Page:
Cool dwarf stars are hot targets for exoplanet hunting right now. The discoveries of planets in the habitable zones of the TRAPPIST-1 and LHS 1140 systems, for example, suggest that Earth-sized worlds might circle billions of red dwarf stars, the most common type of star in our galaxy. But, like our own sun, many of these stars erupt with intense flares. Are red dwarfs really as friendly to life as they appear, or do these flares make the surfaces of any orbiting planets inhospitable?
To address this question, a team of scientists has combed 10 years of ultraviolet observations taken by NASA's Galaxy Evolution Explorer (GALEX), a mission led by Caltech that ended in 2013. The team looked for rapid increases in the brightness of stars due to flares. To detect and accurately measure these flares, the team had to analyze data over very short time intervals.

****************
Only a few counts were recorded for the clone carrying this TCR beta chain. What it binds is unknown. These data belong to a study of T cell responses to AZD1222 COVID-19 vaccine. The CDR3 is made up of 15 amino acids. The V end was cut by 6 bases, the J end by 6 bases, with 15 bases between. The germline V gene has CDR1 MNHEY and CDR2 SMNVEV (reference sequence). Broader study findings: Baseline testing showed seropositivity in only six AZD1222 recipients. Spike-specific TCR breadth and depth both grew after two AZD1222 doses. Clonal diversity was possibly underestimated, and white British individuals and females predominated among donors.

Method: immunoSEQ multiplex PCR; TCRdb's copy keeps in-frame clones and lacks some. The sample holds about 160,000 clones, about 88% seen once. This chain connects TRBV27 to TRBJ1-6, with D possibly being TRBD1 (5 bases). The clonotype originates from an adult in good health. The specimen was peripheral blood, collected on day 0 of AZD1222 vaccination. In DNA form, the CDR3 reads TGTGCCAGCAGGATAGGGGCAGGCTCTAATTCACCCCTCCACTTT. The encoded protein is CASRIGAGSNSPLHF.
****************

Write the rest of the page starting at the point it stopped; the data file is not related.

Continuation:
First author Chase Million of Million Concepts in State College, Pennsylvania, led a project called gPhoton that reprocessed more than 100 terabytes of GALEX data held at the Mikulski Archive for Space Telescopes (MAST), located at the Space Telescope Science Institute. The team then used custom software developed by Million and Clara Brasseur, also at the institute, to search several hundred red dwarf stars, and they detected dozens of flares.
The brown dwarf star flares GALEX detected are similar in strength to flares produced by our own sun. However, because a planet would have to orbit much closer to a cool, red dwarf star to maintain a temperature friendly to life as we know it, such planets would be subjected to more of a flare's energy than Earth.
"These results show the value of a survey mission like GALEX, which was instigated to study the evolution of galaxies across cosmic time and is now having an impact on the study of nearby habitable planets," said Don Neill, research scientist at Caltech in Pasadena, who was part of the GALEX collaboration. "We did not anticipate that GALEX would be used for exoplanets when the mission was designed."
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